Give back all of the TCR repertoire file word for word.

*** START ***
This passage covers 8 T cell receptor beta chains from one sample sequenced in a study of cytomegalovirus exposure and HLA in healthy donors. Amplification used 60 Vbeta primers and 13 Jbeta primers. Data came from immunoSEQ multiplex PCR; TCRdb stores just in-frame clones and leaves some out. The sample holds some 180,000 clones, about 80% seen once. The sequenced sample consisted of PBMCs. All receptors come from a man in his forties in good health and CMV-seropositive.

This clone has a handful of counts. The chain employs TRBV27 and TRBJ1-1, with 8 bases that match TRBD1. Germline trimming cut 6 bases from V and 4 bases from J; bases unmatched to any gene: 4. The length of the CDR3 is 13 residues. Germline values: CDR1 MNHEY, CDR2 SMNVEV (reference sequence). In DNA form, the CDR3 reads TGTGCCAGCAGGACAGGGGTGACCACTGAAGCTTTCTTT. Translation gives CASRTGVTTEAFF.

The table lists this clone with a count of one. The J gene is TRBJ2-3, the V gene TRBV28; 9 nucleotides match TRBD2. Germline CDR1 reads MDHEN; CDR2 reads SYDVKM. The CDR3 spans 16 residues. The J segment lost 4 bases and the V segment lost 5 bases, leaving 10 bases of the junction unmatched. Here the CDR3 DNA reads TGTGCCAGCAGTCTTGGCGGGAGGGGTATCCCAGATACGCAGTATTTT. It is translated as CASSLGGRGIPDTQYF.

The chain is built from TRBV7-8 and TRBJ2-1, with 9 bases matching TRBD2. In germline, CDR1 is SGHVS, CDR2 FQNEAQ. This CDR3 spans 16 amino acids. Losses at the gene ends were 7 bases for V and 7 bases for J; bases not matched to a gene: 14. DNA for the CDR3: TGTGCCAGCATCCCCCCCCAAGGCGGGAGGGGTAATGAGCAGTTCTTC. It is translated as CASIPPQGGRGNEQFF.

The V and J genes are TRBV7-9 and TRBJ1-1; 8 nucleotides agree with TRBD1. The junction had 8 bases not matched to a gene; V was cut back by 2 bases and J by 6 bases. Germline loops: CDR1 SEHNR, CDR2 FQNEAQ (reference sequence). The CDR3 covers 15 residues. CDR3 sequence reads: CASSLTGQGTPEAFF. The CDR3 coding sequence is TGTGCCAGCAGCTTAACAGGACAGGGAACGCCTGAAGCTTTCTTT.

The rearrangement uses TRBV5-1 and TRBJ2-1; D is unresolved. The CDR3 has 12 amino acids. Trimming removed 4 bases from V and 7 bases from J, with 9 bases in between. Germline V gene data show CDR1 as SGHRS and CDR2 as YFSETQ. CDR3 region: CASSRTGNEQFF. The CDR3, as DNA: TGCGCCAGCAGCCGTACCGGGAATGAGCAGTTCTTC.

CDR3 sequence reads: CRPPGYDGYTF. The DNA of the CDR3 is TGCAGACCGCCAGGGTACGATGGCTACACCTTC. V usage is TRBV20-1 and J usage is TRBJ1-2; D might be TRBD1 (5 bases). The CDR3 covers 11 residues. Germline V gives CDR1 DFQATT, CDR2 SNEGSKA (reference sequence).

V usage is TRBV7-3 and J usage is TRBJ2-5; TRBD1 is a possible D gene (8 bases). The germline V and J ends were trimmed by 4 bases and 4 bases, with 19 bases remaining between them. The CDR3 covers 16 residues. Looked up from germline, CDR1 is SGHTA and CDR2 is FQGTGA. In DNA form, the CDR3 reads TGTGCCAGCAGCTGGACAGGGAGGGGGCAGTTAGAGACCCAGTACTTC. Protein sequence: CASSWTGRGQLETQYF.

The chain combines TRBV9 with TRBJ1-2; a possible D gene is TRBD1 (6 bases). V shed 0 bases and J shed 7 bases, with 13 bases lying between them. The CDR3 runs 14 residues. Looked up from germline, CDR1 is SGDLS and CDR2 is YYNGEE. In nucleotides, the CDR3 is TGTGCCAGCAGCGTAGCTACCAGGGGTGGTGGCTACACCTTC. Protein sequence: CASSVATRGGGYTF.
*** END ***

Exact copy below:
This passage covers 8 T cell receptor beta chains from one sample sequenced in a study of cytomegalovirus exposure and HLA in healthy donors. Amplification used 60 Vbeta primers and 13 Jbeta primers. Data came from immunoSEQ multiplex PCR; TCRdb stores just in-frame clones and leaves some out. The sample holds some 180,000 clones, about 80% seen once. The sequenced sample consisted of PBMCs. All receptors come from a man in his forties in good health and CMV-seropositive.

This clone has a handful of counts. The chain employs TRBV27 and TRBJ1-1, with 8 bases that match TRBD1. Germline trimming cut 6 bases from V and 4 bases from J; bases unmatched to any gene: 4. The length of the CDR3 is 13 residues. Germline values: CDR1 MNHEY, CDR2 SMNVEV (reference sequence). In DNA form, the CDR3 reads TGTGCCAGCAGGACAGGGGTGACCACTGAAGCTTTCTTT. Translation gives CASRTGVTTEAFF.

The table lists this clone with a count of one. The J gene is TRBJ2-3, the V gene TRBV28; 9 nucleotides match TRBD2. Germline CDR1 reads MDHEN; CDR2 reads SYDVKM. The CDR3 spans 16 residues. The J segment lost 4 bases and the V segment lost 5 bases, leaving 10 bases of the junction unmatched. Here the CDR3 DNA reads TGTGCCAGCAGTCTTGGCGGGAGGGGTATCCCAGATACGCAGTATTTT. It is translated as CASSLGGRGIPDTQYF.

The chain is built from TRBV7-8 and TRBJ2-1, with 9 bases matching TRBD2. In germline, CDR1 is SGHVS, CDR2 FQNEAQ. This CDR3 spans 16 amino acids. Losses at the gene ends were 7 bases for V and 7 bases for J; bases not matched to a gene: 14. DNA for the CDR3: TGTGCCAGCATCCCCCCCCAAGGCGGGAGGGGTAATGAGCAGTTCTTC. It is translated as CASIPPQGGRGNEQFF.

The V and J genes are TRBV7-9 and TRBJ1-1; 8 nucleotides agree with TRBD1. The junction had 8 bases not matched to a gene; V was cut back by 2 bases and J by 6 bases. Germline loops: CDR1 SEHNR, CDR2 FQNEAQ (reference sequence). The CDR3 covers 15 residues. CDR3 sequence reads: CASSLTGQGTPEAFF. The CDR3 coding sequence is TGTGCCAGCAGCTTAACAGGACAGGGAACGCCTGAAGCTTTCTTT.

The rearrangement uses TRBV5-1 and TRBJ2-1; D is unresolved. The CDR3 has 12 amino acids. Trimming removed 4 bases from V and 7 bases from J, with 9 bases in between. Germline V gene data show CDR1 as SGHRS and CDR2 as YFSETQ. CDR3 region: CASSRTGNEQFF. The CDR3, as DNA: TGCGCCAGCAGCCGTACCGGGAATGAGCAGTTCTTC.

CDR3 sequence reads: CRPPGYDGYTF. The DNA of the CDR3 is TGCAGACCGCCAGGGTACGATGGCTACACCTTC. V usage is TRBV20-1 and J usage is TRBJ1-2; D might be TRBD1 (5 bases). The CDR3 covers 11 residues. Germline V gives CDR1 DFQATT, CDR2 SNEGSKA (reference sequence).

V usage is TRBV7-3 and J usage is TRBJ2-5; TRBD1 is a possible D gene (8 bases). The germline V and J ends were trimmed by 4 bases and 4 bases, with 19 bases remaining between them. The CDR3 covers 16 residues. Looked up from germline, CDR1 is SGHTA and CDR2 is FQGTGA. In DNA form, the CDR3 reads TGTGCCAGCAGCTGGACAGGGAGGGGGCAGTTAGAGACCCAGTACTTC. Protein sequence: CASSWTGRGQLETQYF.

The chain combines TRBV9 with TRBJ1-2; a possible D gene is TRBD1 (6 bases). V shed 0 bases and J shed 7 bases, with 13 bases lying between them. The CDR3 runs 14 residues. Looked up from germline, CDR1 is SGDLS and CDR2 is YYNGEE. In nucleotides, the CDR3 is TGTGCCAGCAGCGTAGCTACCAGGGGTGGTGGCTACACCTTC. Protein sequence: CASSVATRGGGYTF.